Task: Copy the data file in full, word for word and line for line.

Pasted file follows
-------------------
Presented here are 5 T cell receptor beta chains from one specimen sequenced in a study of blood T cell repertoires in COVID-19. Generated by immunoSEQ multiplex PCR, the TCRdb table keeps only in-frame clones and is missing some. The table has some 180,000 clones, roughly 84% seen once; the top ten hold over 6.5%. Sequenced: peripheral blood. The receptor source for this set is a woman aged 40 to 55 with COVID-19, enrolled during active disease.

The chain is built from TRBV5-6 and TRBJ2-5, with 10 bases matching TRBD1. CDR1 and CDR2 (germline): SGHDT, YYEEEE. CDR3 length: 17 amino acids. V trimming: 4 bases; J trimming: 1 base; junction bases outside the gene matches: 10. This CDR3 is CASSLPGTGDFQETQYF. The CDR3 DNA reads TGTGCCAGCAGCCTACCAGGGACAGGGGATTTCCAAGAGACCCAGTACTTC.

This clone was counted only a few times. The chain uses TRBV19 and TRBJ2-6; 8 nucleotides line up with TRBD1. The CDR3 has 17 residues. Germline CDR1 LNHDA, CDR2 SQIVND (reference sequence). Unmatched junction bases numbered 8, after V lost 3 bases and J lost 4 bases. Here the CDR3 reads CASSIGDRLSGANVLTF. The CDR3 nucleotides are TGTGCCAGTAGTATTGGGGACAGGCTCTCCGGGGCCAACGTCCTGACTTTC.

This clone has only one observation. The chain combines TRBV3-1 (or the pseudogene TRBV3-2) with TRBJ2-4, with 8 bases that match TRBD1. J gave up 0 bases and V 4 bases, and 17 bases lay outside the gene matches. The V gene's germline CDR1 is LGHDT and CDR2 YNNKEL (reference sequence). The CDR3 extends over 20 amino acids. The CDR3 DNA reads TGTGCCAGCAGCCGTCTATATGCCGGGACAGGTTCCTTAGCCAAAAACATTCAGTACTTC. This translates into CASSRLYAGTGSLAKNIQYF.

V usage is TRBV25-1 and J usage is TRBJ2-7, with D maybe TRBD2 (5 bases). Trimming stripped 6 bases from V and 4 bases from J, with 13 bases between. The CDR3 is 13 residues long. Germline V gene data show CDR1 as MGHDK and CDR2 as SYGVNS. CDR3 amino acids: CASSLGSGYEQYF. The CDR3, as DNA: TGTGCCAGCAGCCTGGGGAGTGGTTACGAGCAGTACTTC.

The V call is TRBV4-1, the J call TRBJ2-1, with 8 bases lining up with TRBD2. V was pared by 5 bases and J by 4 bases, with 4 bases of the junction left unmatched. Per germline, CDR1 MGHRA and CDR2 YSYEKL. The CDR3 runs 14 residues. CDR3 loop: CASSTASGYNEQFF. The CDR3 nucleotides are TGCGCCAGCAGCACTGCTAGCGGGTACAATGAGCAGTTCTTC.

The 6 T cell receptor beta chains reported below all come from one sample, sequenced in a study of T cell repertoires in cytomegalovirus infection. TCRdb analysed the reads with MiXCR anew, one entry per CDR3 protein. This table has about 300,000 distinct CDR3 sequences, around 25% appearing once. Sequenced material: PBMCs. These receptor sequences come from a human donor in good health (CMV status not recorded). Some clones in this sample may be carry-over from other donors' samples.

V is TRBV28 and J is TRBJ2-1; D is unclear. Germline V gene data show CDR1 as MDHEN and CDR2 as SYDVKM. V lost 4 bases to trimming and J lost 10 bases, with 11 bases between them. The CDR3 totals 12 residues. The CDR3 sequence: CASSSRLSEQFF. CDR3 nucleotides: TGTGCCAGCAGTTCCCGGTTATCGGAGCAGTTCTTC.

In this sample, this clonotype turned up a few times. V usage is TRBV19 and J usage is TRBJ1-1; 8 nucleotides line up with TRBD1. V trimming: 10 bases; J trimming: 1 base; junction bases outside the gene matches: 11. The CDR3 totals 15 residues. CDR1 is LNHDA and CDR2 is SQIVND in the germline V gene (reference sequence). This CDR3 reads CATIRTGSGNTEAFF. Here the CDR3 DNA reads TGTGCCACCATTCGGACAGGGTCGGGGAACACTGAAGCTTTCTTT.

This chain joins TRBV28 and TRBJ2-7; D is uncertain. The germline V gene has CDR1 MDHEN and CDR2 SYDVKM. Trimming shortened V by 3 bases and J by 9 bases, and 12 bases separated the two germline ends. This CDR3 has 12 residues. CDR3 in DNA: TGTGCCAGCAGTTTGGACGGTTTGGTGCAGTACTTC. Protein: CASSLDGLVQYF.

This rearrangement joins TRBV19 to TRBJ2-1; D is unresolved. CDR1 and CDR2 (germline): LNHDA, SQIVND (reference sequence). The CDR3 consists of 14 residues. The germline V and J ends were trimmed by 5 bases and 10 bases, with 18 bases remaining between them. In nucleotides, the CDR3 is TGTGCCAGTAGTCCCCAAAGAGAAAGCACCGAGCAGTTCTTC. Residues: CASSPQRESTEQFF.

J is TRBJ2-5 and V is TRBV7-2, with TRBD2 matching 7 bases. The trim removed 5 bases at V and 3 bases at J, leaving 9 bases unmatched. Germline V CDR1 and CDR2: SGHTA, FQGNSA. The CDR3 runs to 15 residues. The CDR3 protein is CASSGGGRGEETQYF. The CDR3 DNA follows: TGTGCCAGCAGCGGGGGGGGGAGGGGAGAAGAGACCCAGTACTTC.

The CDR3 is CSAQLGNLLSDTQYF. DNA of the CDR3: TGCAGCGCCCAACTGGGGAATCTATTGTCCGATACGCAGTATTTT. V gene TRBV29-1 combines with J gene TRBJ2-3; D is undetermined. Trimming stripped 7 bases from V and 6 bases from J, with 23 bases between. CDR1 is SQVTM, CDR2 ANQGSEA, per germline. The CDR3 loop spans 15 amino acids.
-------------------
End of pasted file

Presented here are 5 T cell receptor beta chains from one specimen sequenced in a study of blood T cell repertoires in COVID-19. Generated by immunoSEQ multiplex PCR, the TCRdb table keeps only in-frame clones and is missing some. The table has some 180,000 clones, roughly 84% seen once; the top ten hold over 6.5%. Sequenced: peripheral blood. The receptor source for this set is a woman aged 40 to 55 with COVID-19, enrolled during active disease.

The chain is built from TRBV5-6 and TRBJ2-5, with 10 bases matching TRBD1. CDR1 and CDR2 (germline): SGHDT, YYEEEE. CDR3 length: 17 amino acids. V trimming: 4 bases; J trimming: 1 base; junction bases outside the gene matches: 10. This CDR3 is CASSLPGTGDFQETQYF. The CDR3 DNA reads TGTGCCAGCAGCCTACCAGGGACAGGGGATTTCCAAGAGACCCAGTACTTC.

This clone was counted only a few times. The chain uses TRBV19 and TRBJ2-6; 8 nucleotides line up with TRBD1. The CDR3 has 17 residues. Germline CDR1 LNHDA, CDR2 SQIVND (reference sequence). Unmatched junction bases numbered 8, after V lost 3 bases and J lost 4 bases. Here the CDR3 reads CASSIGDRLSGANVLTF. The CDR3 nucleotides are TGTGCCAGTAGTATTGGGGACAGGCTCTCCGGGGCCAACGTCCTGACTTTC.

This clone has only one observation. The chain combines TRBV3-1 (or the pseudogene TRBV3-2) with TRBJ2-4, with 8 bases that match TRBD1. J gave up 0 bases and V 4 bases, and 17 bases lay outside the gene matches. The V gene's germline CDR1 is LGHDT and CDR2 YNNKEL (reference sequence). The CDR3 extends over 20 amino acids. The CDR3 DNA reads TGTGCCAGCAGCCGTCTATATGCCGGGACAGGTTCCTTAGCCAAAAACATTCAGTACTTC. This translates into CASSRLYAGTGSLAKNIQYF.

V usage is TRBV25-1 and J usage is TRBJ2-7, with D maybe TRBD2 (5 bases). Trimming stripped 6 bases from V and 4 bases from J, with 13 bases between. The CDR3 is 13 residues long. Germline V gene data show CDR1 as MGHDK and CDR2 as SYGVNS. CDR3 amino acids: CASSLGSGYEQYF. The CDR3, as DNA: TGTGCCAGCAGCCTGGGGAGTGGTTACGAGCAGTACTTC.

The V call is TRBV4-1, the J call TRBJ2-1, with 8 bases lining up with TRBD2. V was pared by 5 bases and J by 4 bases, with 4 bases of the junction left unmatched. Per germline, CDR1 MGHRA and CDR2 YSYEKL. The CDR3 runs 14 residues. CDR3 loop: CASSTASGYNEQFF. The CDR3 nucleotides are TGCGCCAGCAGCACTGCTAGCGGGTACAATGAGCAGTTCTTC.

The 6 T cell receptor beta chains reported below all come from one sample, sequenced in a study of T cell repertoires in cytomegalovirus infection. TCRdb analysed the reads with MiXCR anew, one entry per CDR3 protein. This table has about 300,000 distinct CDR3 sequences, around 25% appearing once. Sequenced material: PBMCs. These receptor sequences come from a human donor in good health (CMV status not recorded). Some clones in this sample may be carry-over from other donors' samples.

V is TRBV28 and J is TRBJ2-1; D is unclear. Germline V gene data show CDR1 as MDHEN and CDR2 as SYDVKM. V lost 4 bases to trimming and J lost 10 bases, with 11 bases between them. The CDR3 totals 12 residues. The CDR3 sequence: CASSSRLSEQFF. CDR3 nucleotides: TGTGCCAGCAGTTCCCGGTTATCGGAGCAGTTCTTC.

In this sample, this clonotype turned up a few times. V usage is TRBV19 and J usage is TRBJ1-1; 8 nucleotides line up with TRBD1. V trimming: 10 bases; J trimming: 1 base; junction bases outside the gene matches: 11. The CDR3 totals 15 residues. CDR1 is LNHDA and CDR2 is SQIVND in the germline V gene (reference sequence). This CDR3 reads CATIRTGSGNTEAFF. Here the CDR3 DNA reads TGTGCCACCATTCGGACAGGGTCGGGGAACACTGAAGCTTTCTTT.

This chain joins TRBV28 and TRBJ2-7; D is uncertain. The germline V gene has CDR1 MDHEN and CDR2 SYDVKM. Trimming shortened V by 3 bases and J by 9 bases, and 12 bases separated the two germline ends. This CDR3 has 12 residues. CDR3 in DNA: TGTGCCAGCAGTTTGGACGGTTTGGTGCAGTACTTC. Protein: CASSLDGLVQYF.

This rearrangement joins TRBV19 to TRBJ2-1; D is unresolved. CDR1 and CDR2 (germline): LNHDA, SQIVND (reference sequence). The CDR3 consists of 14 residues. The germline V and J ends were trimmed by 5 bases and 10 bases, with 18 bases remaining between them. In nucleotides, the CDR3 is TGTGCCAGTAGTCCCCAAAGAGAAAGCACCGAGCAGTTCTTC. Residues: CASSPQRESTEQFF.

J is TRBJ2-5 and V is TRBV7-2, with TRBD2 matching 7 bases. The trim removed 5 bases at V and 3 bases at J, leaving 9 bases unmatched. Germline V CDR1 and CDR2: SGHTA, FQGNSA. The CDR3 runs to 15 residues. The CDR3 protein is CASSGGGRGEETQYF. The CDR3 DNA follows: TGTGCCAGCAGCGGGGGGGGGAGGGGAGAAGAGACCCAGTACTTC.

The CDR3 is CSAQLGNLLSDTQYF. DNA of the CDR3: TGCAGCGCCCAACTGGGGAATCTATTGTCCGATACGCAGTATTTT. V gene TRBV29-1 combines with J gene TRBJ2-3; D is undetermined. Trimming stripped 7 bases from V and 6 bases from J, with 23 bases between. CDR1 is SQVTM, CDR2 ANQGSEA, per germline. The CDR3 loop spans 15 amino acids.